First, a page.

Baylor University and former football coach Art Briles each filed new motions this week to dismiss the civil rights lawsuit brought by former Baylor student Jasmin Hernandez.
The motions to dismiss claim an individual school employee cannot be sued under Title IX and that the statute of limitations has passed for Hernandez to file suit. Documents also claim a university can’t be held liable for criminal acts perpetrated by students against other students off campus.
Baylor and Briles had previously filed motions to dismiss in the case. This week’s filings are in response to Hernandez amending the lawsuit last month.
Irwin Zalkin, one of Hernandez’s lawyers, said he had not yet reviewed the new filings.
However, Zalkin said, Baylor cannot ignore the obligations that come with Title IX and then try to use a Title IX protection.
“You cannot act with unclean hands and then raise the statue of limitations,” Zalkin said.
Former Baylor football player Tevin Elliott raped Hernandez on April 15, 2012, while both were Baylor students. Elliott, who was on the football team at the time, was sentenced in 2014 to 20 years in prison. The lawsuit filed in March names Baylor, Briles and former Athletics Director Ian McCaw as defendants.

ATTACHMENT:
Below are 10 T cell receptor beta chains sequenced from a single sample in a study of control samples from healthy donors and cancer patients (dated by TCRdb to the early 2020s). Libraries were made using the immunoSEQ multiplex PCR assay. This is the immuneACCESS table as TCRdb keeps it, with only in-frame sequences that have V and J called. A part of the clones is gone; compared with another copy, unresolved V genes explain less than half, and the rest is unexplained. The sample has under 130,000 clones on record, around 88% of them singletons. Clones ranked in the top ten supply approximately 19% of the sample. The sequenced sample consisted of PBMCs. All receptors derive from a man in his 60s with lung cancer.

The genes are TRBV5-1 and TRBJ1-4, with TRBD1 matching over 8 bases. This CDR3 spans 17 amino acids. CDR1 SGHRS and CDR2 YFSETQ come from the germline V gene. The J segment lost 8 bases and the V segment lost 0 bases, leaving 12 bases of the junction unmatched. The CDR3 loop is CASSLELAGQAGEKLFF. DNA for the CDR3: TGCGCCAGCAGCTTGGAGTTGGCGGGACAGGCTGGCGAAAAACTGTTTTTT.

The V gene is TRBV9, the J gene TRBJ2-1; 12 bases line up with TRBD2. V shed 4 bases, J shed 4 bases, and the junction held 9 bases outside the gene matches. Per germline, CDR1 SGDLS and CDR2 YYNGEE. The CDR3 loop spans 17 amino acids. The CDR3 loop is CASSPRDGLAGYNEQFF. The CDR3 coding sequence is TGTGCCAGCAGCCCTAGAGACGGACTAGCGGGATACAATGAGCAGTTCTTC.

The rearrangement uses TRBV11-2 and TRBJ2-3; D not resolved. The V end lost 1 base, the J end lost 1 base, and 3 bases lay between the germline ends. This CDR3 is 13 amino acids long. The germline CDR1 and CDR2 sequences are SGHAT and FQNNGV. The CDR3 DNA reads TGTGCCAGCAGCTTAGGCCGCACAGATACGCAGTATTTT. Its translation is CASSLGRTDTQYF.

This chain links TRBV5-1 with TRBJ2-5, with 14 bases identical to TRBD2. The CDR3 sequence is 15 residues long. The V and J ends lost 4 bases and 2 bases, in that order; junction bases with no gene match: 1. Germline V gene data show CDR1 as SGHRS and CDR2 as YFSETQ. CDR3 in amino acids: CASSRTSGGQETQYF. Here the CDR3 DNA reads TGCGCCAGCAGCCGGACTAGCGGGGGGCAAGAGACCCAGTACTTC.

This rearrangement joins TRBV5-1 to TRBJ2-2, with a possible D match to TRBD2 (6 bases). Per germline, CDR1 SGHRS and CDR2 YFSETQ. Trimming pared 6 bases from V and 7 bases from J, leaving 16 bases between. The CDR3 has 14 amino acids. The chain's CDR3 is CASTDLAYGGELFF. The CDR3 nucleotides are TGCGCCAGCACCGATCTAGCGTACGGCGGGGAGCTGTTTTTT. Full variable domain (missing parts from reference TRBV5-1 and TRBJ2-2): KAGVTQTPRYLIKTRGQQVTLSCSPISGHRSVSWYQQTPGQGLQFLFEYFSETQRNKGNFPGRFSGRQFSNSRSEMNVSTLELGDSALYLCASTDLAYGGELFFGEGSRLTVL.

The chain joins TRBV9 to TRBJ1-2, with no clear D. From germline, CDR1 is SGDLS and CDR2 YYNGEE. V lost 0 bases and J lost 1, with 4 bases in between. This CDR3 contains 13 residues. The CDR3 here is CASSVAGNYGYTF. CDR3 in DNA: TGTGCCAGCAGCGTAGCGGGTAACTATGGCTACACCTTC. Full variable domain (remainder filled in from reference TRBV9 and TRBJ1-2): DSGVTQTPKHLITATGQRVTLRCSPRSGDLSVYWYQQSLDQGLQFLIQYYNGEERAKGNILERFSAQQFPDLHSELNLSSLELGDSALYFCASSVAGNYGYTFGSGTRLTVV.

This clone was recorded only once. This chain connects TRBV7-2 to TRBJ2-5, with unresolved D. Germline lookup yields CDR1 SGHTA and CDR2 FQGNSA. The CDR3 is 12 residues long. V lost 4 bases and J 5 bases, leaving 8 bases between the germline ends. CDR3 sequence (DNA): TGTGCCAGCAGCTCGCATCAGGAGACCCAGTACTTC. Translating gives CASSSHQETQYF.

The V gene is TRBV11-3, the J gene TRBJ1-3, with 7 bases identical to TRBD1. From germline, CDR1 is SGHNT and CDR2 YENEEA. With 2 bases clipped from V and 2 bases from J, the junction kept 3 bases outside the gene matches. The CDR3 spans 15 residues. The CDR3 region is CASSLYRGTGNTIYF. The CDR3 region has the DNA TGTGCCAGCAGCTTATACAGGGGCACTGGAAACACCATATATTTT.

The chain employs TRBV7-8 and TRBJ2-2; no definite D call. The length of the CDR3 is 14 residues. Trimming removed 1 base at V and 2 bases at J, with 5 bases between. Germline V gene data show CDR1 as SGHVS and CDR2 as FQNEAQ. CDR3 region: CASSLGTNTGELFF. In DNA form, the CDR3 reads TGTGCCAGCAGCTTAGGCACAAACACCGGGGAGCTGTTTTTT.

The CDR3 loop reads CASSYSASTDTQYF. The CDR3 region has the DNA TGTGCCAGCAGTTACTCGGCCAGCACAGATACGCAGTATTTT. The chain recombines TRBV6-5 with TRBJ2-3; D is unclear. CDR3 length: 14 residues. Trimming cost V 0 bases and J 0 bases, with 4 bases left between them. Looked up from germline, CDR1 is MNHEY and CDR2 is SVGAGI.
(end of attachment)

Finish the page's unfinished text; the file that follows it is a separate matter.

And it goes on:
Hernandez, who has since left Baylor, alleges the university mishandled her case and those of three other women who reported they were sexually assaulted by football players. Her amended suit added a fourth woman, who alleges she was gang-raped by Baylor football players in 2011. It also adds findings of the nine-month investigation by the Pepper Hamilton law firm. The law firm outlined a “fundamental failure” by university officials at all levels to properly handle sexual assault allegations.
Starr was removed as president amid Baylor’s national sexual assault scandal and later resigned as chancellor after the investigation’s findings were announced. McCaw resigned after the school sanctioned him and placed him on probation.
Hernandez is the only woman identified by her real name in the lawsuit. The Tribune-Herald does not normally identify sexual assault victims, but Hernandez has given permission for her name to be used.